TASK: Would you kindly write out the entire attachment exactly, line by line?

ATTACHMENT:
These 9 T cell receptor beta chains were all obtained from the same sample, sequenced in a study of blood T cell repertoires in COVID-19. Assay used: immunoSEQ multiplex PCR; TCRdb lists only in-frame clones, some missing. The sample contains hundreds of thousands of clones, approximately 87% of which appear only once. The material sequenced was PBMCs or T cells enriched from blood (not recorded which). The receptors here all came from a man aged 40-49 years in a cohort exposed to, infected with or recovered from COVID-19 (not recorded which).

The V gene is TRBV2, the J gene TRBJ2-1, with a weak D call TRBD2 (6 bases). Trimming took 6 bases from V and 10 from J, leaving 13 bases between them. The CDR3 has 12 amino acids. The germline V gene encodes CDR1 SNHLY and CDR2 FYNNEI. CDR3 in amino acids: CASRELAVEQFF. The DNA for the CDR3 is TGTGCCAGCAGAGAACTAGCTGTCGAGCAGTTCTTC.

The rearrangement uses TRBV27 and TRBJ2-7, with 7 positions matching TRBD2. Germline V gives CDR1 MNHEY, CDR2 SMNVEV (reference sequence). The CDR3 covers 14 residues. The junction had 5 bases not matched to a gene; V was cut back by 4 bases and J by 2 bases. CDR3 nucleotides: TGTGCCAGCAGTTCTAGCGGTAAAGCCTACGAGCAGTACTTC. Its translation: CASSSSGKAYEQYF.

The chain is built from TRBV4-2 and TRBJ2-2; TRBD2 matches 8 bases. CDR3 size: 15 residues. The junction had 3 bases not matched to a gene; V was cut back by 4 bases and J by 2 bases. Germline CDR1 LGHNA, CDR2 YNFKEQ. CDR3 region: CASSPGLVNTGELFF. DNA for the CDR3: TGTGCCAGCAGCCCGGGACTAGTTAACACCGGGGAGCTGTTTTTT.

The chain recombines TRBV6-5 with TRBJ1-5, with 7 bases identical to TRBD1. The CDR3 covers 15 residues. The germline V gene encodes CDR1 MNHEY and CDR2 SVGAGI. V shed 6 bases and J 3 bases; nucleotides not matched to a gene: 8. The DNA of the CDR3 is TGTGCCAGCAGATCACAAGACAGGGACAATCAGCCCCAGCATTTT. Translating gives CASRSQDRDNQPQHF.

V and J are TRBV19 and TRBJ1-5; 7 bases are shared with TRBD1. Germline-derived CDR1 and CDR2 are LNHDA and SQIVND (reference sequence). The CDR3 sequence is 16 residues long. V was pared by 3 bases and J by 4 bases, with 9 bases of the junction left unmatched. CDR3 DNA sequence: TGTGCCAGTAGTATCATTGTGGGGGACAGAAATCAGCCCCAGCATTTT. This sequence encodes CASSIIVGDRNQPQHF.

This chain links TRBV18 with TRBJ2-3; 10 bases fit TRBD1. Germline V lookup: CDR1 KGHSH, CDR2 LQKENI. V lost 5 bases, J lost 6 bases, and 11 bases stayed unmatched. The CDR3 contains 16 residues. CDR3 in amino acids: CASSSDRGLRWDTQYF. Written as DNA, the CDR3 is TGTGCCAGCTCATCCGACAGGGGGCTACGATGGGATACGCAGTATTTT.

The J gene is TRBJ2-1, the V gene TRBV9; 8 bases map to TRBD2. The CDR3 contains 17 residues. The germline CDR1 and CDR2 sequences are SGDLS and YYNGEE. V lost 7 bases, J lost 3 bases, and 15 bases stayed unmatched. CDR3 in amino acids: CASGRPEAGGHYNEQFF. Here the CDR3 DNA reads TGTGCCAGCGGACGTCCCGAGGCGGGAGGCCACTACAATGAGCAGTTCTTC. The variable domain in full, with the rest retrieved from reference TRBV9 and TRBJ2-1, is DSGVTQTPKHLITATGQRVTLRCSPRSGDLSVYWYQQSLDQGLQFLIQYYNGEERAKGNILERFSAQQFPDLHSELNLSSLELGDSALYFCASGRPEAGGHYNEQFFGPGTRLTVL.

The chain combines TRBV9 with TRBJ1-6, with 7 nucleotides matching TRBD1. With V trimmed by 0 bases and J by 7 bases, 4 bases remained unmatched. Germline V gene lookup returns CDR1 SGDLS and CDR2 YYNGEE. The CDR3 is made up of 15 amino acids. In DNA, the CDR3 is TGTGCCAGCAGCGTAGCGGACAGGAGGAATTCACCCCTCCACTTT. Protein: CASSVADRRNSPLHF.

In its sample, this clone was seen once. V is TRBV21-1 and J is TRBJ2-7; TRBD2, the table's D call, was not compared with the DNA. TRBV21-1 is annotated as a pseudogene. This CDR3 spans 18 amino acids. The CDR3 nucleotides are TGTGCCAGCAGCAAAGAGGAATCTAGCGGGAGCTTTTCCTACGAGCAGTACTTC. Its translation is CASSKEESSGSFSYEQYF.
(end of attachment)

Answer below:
These 9 T cell receptor beta chains were all obtained from the same sample, sequenced in a study of blood T cell repertoires in COVID-19. Assay used: immunoSEQ multiplex PCR; TCRdb lists only in-frame clones, some missing. The sample contains hundreds of thousands of clones, approximately 87% of which appear only once. The material sequenced was PBMCs or T cells enriched from blood (not recorded which). The receptors here all came from a man aged 40-49 years in a cohort exposed to, infected with or recovered from COVID-19 (not recorded which).

The V gene is TRBV2, the J gene TRBJ2-1, with a weak D call TRBD2 (6 bases). Trimming took 6 bases from V and 10 from J, leaving 13 bases between them. The CDR3 has 12 amino acids. The germline V gene encodes CDR1 SNHLY and CDR2 FYNNEI. CDR3 in amino acids: CASRELAVEQFF. The DNA for the CDR3 is TGTGCCAGCAGAGAACTAGCTGTCGAGCAGTTCTTC.

The rearrangement uses TRBV27 and TRBJ2-7, with 7 positions matching TRBD2. Germline V gives CDR1 MNHEY, CDR2 SMNVEV (reference sequence). The CDR3 covers 14 residues. The junction had 5 bases not matched to a gene; V was cut back by 4 bases and J by 2 bases. CDR3 nucleotides: TGTGCCAGCAGTTCTAGCGGTAAAGCCTACGAGCAGTACTTC. Its translation: CASSSSGKAYEQYF.

The chain is built from TRBV4-2 and TRBJ2-2; TRBD2 matches 8 bases. CDR3 size: 15 residues. The junction had 3 bases not matched to a gene; V was cut back by 4 bases and J by 2 bases. Germline CDR1 LGHNA, CDR2 YNFKEQ. CDR3 region: CASSPGLVNTGELFF. DNA for the CDR3: TGTGCCAGCAGCCCGGGACTAGTTAACACCGGGGAGCTGTTTTTT.

The chain recombines TRBV6-5 with TRBJ1-5, with 7 bases identical to TRBD1. The CDR3 covers 15 residues. The germline V gene encodes CDR1 MNHEY and CDR2 SVGAGI. V shed 6 bases and J 3 bases; nucleotides not matched to a gene: 8. The DNA of the CDR3 is TGTGCCAGCAGATCACAAGACAGGGACAATCAGCCCCAGCATTTT. Translating gives CASRSQDRDNQPQHF.

V and J are TRBV19 and TRBJ1-5; 7 bases are shared with TRBD1. Germline-derived CDR1 and CDR2 are LNHDA and SQIVND (reference sequence). The CDR3 sequence is 16 residues long. V was pared by 3 bases and J by 4 bases, with 9 bases of the junction left unmatched. CDR3 DNA sequence: TGTGCCAGTAGTATCATTGTGGGGGACAGAAATCAGCCCCAGCATTTT. This sequence encodes CASSIIVGDRNQPQHF.

This chain links TRBV18 with TRBJ2-3; 10 bases fit TRBD1. Germline V lookup: CDR1 KGHSH, CDR2 LQKENI. V lost 5 bases, J lost 6 bases, and 11 bases stayed unmatched. The CDR3 contains 16 residues. CDR3 in amino acids: CASSSDRGLRWDTQYF. Written as DNA, the CDR3 is TGTGCCAGCTCATCCGACAGGGGGCTACGATGGGATACGCAGTATTTT.

The J gene is TRBJ2-1, the V gene TRBV9; 8 bases map to TRBD2. The CDR3 contains 17 residues. The germline CDR1 and CDR2 sequences are SGDLS and YYNGEE. V lost 7 bases, J lost 3 bases, and 15 bases stayed unmatched. CDR3 in amino acids: CASGRPEAGGHYNEQFF. Here the CDR3 DNA reads TGTGCCAGCGGACGTCCCGAGGCGGGAGGCCACTACAATGAGCAGTTCTTC. The variable domain in full, with the rest retrieved from reference TRBV9 and TRBJ2-1, is DSGVTQTPKHLITATGQRVTLRCSPRSGDLSVYWYQQSLDQGLQFLIQYYNGEERAKGNILERFSAQQFPDLHSELNLSSLELGDSALYFCASGRPEAGGHYNEQFFGPGTRLTVL.

The chain combines TRBV9 with TRBJ1-6, with 7 nucleotides matching TRBD1. With V trimmed by 0 bases and J by 7 bases, 4 bases remained unmatched. Germline V gene lookup returns CDR1 SGDLS and CDR2 YYNGEE. The CDR3 is made up of 15 amino acids. In DNA, the CDR3 is TGTGCCAGCAGCGTAGCGGACAGGAGGAATTCACCCCTCCACTTT. Protein: CASSVADRRNSPLHF.

In its sample, this clone was seen once. V is TRBV21-1 and J is TRBJ2-7; TRBD2, the table's D call, was not compared with the DNA. TRBV21-1 is annotated as a pseudogene. This CDR3 spans 18 amino acids. The CDR3 nucleotides are TGTGCCAGCAGCAAAGAGGAATCTAGCGGGAGCTTTTCCTACGAGCAGTACTTC. Its translation is CASSKEESSGSFSYEQYF.